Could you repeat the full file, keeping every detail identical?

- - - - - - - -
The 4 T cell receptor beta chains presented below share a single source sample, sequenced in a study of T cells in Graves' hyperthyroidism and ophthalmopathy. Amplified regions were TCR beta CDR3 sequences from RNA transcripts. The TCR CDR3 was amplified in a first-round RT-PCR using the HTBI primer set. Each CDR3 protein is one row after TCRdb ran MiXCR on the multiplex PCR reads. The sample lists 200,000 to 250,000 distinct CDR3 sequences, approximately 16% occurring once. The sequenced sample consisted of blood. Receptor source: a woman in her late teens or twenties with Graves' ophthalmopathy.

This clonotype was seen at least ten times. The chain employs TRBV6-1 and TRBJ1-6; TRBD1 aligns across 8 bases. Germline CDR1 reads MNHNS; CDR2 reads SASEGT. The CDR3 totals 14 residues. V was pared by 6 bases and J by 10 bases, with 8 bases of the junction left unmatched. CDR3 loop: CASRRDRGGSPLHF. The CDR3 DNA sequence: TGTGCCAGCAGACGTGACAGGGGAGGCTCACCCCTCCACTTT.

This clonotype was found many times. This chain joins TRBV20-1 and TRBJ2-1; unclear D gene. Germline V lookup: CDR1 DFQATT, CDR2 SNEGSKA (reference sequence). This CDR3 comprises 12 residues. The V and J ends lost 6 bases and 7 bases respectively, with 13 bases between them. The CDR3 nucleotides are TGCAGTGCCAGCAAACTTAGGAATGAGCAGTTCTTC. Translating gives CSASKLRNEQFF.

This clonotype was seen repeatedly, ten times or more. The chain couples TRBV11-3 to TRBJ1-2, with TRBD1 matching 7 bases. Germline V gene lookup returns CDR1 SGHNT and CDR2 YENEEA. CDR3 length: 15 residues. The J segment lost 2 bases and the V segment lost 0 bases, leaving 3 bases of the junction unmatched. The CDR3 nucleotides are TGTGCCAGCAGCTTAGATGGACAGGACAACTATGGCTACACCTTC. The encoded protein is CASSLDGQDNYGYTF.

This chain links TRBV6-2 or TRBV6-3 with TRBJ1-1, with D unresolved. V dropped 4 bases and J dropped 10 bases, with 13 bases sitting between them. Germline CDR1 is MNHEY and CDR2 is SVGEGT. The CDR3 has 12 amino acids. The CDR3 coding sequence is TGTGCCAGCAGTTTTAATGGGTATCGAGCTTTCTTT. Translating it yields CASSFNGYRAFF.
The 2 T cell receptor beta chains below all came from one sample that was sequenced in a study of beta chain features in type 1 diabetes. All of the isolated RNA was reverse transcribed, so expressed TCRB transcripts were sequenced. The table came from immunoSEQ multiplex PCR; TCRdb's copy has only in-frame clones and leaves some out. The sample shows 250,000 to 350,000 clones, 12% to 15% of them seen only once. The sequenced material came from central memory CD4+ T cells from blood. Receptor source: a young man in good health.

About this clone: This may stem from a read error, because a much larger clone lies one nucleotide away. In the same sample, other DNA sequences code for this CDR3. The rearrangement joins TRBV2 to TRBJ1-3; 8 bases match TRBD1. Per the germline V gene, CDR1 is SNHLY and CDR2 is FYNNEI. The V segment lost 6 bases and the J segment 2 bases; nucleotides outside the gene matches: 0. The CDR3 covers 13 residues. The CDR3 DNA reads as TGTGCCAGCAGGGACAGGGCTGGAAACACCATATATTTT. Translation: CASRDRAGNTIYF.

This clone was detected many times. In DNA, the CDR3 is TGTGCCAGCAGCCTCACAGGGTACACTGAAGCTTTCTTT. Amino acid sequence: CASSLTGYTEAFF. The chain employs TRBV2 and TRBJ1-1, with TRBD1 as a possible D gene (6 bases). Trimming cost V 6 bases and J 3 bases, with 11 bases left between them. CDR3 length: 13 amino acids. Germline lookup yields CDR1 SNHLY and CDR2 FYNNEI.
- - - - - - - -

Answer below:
The 4 T cell receptor beta chains presented below share a single source sample, sequenced in a study of T cells in Graves' hyperthyroidism and ophthalmopathy. Amplified regions were TCR beta CDR3 sequences from RNA transcripts. The TCR CDR3 was amplified in a first-round RT-PCR using the HTBI primer set. Each CDR3 protein is one row after TCRdb ran MiXCR on the multiplex PCR reads. The sample lists 200,000 to 250,000 distinct CDR3 sequences, approximately 16% occurring once. The sequenced sample consisted of blood. Receptor source: a woman in her late teens or twenties with Graves' ophthalmopathy.

This clonotype was seen at least ten times. The chain employs TRBV6-1 and TRBJ1-6; TRBD1 aligns across 8 bases. Germline CDR1 reads MNHNS; CDR2 reads SASEGT. The CDR3 totals 14 residues. V was pared by 6 bases and J by 10 bases, with 8 bases of the junction left unmatched. CDR3 loop: CASRRDRGGSPLHF. The CDR3 DNA sequence: TGTGCCAGCAGACGTGACAGGGGAGGCTCACCCCTCCACTTT.

This clonotype was found many times. This chain joins TRBV20-1 and TRBJ2-1; unclear D gene. Germline V lookup: CDR1 DFQATT, CDR2 SNEGSKA (reference sequence). This CDR3 comprises 12 residues. The V and J ends lost 6 bases and 7 bases respectively, with 13 bases between them. The CDR3 nucleotides are TGCAGTGCCAGCAAACTTAGGAATGAGCAGTTCTTC. Translating gives CSASKLRNEQFF.

This clonotype was seen repeatedly, ten times or more. The chain couples TRBV11-3 to TRBJ1-2, with TRBD1 matching 7 bases. Germline V gene lookup returns CDR1 SGHNT and CDR2 YENEEA. CDR3 length: 15 residues. The J segment lost 2 bases and the V segment lost 0 bases, leaving 3 bases of the junction unmatched. The CDR3 nucleotides are TGTGCCAGCAGCTTAGATGGACAGGACAACTATGGCTACACCTTC. The encoded protein is CASSLDGQDNYGYTF.

This chain links TRBV6-2 or TRBV6-3 with TRBJ1-1, with D unresolved. V dropped 4 bases and J dropped 10 bases, with 13 bases sitting between them. Germline CDR1 is MNHEY and CDR2 is SVGEGT. The CDR3 has 12 amino acids. The CDR3 coding sequence is TGTGCCAGCAGTTTTAATGGGTATCGAGCTTTCTTT. Translating it yields CASSFNGYRAFF.
The 2 T cell receptor beta chains below all came from one sample that was sequenced in a study of beta chain features in type 1 diabetes. All of the isolated RNA was reverse transcribed, so expressed TCRB transcripts were sequenced. The table came from immunoSEQ multiplex PCR; TCRdb's copy has only in-frame clones and leaves some out. The sample shows 250,000 to 350,000 clones, 12% to 15% of them seen only once. The sequenced material came from central memory CD4+ T cells from blood. Receptor source: a young man in good health.

About this clone: This may stem from a read error, because a much larger clone lies one nucleotide away. In the same sample, other DNA sequences code for this CDR3. The rearrangement joins TRBV2 to TRBJ1-3; 8 bases match TRBD1. Per the germline V gene, CDR1 is SNHLY and CDR2 is FYNNEI. The V segment lost 6 bases and the J segment 2 bases; nucleotides outside the gene matches: 0. The CDR3 covers 13 residues. The CDR3 DNA reads as TGTGCCAGCAGGGACAGGGCTGGAAACACCATATATTTT. Translation: CASRDRAGNTIYF.

This clone was detected many times. In DNA, the CDR3 is TGTGCCAGCAGCCTCACAGGGTACACTGAAGCTTTCTTT. Amino acid sequence: CASSLTGYTEAFF. The chain employs TRBV2 and TRBJ1-1, with TRBD1 as a possible D gene (6 bases). Trimming cost V 6 bases and J 3 bases, with 11 bases left between them. CDR3 length: 13 amino acids. Germline lookup yields CDR1 SNHLY and CDR2 FYNNEI.